The U.N. nuclear watchdog wants to send a high-level mission to Iran to address mounting concerns it may be seeking to design atom bombs, its head said on Thursday, and Tehran was expected to face censure at a meeting of agency member states.

An International Atomic Energy Agency report last week assessing that Iran has been conducting research and experiments geared to developing a nuclear weapons capability has stoked tensions in the Middle East and heightened Western pressure for harsher sanctions against the Islamic Republic.

IAEA chief Yukiya Amano announced his proposal at a meeting of its 35-nation governing board, where six major powers were set to close ranks to express deep concern about Iran's activities and call on it to open up fully to U.N. inspectors.

Vienna-based Western diplomats said the powers had agreed compromise language for a draft resolution, to be put to governors for approval by Friday, after Western states and Russia overcame divisions sparked by the IAEA's report on Iran.

But the resolution will not satisfy those in the West and in Israel, Iran's arch-enemy, who had hoped Amano's document would trigger concrete international action to rein in Tehran.

Amano said he had written to the head of Iran's Atomic Energy Organisation, Fereydoun Abbasi-Davani, earlier this month to suggest the visit, which would air issues raised by the hard-hitting IAEA report on Iran.

Preventing the proliferation of nuclear weapons is one of the IAEA's core responsibilities, the veteran Japanese diplomat told the closed meeting, according to a copy of his speech.

Throughout the past three years, we have obtained additional information which gives us a fuller picture of Iran's nuclear programme and increases our concerns about possible military dimensions, Amano said.

The information indicates that Iran has carried out activities relevant to the development of a nuclear explosive device, he said, in his toughest public statement so far on Iran's contested nuclear programme.

Iran denies that it is seeking atomic weapons, dismissing intelligence information in the IAEA report as fabricated, and accusing the U.N. watchdog of pro-Western bias.

Amano said he hoped a suitable date could be agreed soon for his team's visit to Iran, which permits IAEA inspections of declared nuclear sites but since 2008 has stonewalled an agency investigation into alleged studies applicable to atomic bombs.


It is essential that any such mission should be well planned and that it should address the issues contained in my report, Amano said.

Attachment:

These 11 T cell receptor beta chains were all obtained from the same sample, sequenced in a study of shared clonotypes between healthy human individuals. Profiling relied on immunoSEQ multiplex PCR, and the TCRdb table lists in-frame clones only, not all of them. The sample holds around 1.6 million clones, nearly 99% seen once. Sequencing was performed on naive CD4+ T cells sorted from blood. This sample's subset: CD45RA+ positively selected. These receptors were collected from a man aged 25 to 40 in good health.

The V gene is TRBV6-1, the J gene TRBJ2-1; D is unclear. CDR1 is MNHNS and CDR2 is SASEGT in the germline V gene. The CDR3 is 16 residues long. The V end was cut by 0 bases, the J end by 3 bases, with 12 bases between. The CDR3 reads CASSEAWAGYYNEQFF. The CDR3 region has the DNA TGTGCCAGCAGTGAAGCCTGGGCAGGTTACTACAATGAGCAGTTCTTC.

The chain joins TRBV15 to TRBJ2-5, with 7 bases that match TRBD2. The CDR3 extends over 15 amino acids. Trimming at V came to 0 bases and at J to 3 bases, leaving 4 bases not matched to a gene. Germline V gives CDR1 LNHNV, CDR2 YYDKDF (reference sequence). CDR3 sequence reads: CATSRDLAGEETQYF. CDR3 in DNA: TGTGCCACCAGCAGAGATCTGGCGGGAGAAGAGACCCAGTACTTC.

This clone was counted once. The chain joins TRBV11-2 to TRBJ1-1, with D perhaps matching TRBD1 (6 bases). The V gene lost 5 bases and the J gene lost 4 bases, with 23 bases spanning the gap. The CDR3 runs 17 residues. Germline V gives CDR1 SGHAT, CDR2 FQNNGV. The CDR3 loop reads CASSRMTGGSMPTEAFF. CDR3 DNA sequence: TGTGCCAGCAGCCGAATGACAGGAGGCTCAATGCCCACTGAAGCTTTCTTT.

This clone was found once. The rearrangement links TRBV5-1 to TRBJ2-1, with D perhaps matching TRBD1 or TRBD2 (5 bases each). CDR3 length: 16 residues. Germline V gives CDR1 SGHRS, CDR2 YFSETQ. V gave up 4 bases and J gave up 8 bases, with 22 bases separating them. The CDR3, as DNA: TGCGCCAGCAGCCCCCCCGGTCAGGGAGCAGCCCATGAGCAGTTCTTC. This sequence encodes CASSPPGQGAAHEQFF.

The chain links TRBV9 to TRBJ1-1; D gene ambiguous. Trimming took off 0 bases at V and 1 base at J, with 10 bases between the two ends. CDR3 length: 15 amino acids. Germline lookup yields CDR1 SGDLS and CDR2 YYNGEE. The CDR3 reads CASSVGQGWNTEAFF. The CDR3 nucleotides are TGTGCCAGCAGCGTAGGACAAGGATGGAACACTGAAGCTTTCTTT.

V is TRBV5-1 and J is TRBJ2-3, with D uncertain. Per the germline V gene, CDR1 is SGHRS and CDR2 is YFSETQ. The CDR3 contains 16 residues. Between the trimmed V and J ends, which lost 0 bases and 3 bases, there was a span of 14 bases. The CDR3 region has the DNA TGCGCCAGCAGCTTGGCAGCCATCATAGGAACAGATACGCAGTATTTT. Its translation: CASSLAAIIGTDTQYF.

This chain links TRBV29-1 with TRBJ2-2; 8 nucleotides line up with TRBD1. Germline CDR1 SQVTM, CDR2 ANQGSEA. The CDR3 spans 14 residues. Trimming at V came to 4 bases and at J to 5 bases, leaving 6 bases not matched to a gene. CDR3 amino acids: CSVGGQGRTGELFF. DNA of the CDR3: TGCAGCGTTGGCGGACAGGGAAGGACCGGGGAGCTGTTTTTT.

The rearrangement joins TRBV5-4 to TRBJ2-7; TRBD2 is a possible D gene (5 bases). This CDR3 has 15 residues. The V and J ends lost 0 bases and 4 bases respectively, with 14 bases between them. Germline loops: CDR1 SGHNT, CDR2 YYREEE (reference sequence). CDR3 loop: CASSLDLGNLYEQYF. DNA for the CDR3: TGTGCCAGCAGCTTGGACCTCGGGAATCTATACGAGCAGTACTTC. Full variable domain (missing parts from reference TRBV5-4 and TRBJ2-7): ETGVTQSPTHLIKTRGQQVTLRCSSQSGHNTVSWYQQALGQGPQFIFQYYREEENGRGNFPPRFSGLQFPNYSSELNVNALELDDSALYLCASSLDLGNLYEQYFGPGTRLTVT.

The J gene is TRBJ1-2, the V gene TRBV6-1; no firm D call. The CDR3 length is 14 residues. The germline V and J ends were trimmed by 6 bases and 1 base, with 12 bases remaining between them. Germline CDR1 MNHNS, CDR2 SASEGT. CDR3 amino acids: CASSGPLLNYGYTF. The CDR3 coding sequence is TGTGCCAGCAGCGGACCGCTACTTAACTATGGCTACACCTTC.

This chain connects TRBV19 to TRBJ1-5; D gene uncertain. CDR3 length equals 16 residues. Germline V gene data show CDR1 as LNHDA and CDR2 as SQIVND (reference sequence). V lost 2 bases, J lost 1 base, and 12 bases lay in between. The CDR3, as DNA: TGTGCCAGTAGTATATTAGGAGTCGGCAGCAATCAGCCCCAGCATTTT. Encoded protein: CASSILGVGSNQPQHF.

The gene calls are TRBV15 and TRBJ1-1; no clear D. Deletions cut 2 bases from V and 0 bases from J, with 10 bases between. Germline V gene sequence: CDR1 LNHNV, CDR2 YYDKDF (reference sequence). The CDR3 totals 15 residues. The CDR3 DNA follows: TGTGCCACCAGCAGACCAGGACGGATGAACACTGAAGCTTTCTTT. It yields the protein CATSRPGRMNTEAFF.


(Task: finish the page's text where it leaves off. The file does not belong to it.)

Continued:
I ask Iran to engage substantively with the agency without delay and provide the requested clarifications regarding possible military dimensions to its nuclear programme.

The fact that the six big powers were ironing out an IAEA resolution will be welcomed in the West after Amano's report prompted Russia to complain that it was politicised and dimmed chances of a negotiated solution to the Iran nuclear dispute.

Moscow's stance exposed big power divisions over how to best to resolve it: Western states seized on the IAEA report to try to step up pressure on Tehran in the form of farther-reaching economic sanctions, which Russia and China oppose.

It (the IAEA resolution) will maintain pressure on Iran, one Western diplomat said. He and others said they were waiting for Beijing to formally approve the text before putting it to the board meeting, which runs through Friday.

In November 2009, IAEA governors including Russia and China rebuked Iran for building a uranium enrichment plant in secret. Iran rejected that vote as intimidation.

The latest draft text -- expected to be co-sponsored by the United States, Britain, France, Germany, Russia and China -- would stop short of taking concrete actions such as reporting Iran once again to the U.N. Security Council.

There has been concern that if the powers cannot settle their differences over how to nudge Iran into serious nuclear negotiations, then Israel, which feels endangered by Iranian nuclear aspirations, will attack it.

Israel is widely believed to have the Middle East's only nuclear arsenal to deter numerically superior enemies, but has never confirmed or denied it.

Russia has significant trade ties with Iran and also built its first nuclear power plant, launched at Bushehr earlier this year. China is a major importer of Iranian oil.

(Editing by Mark Heinrich)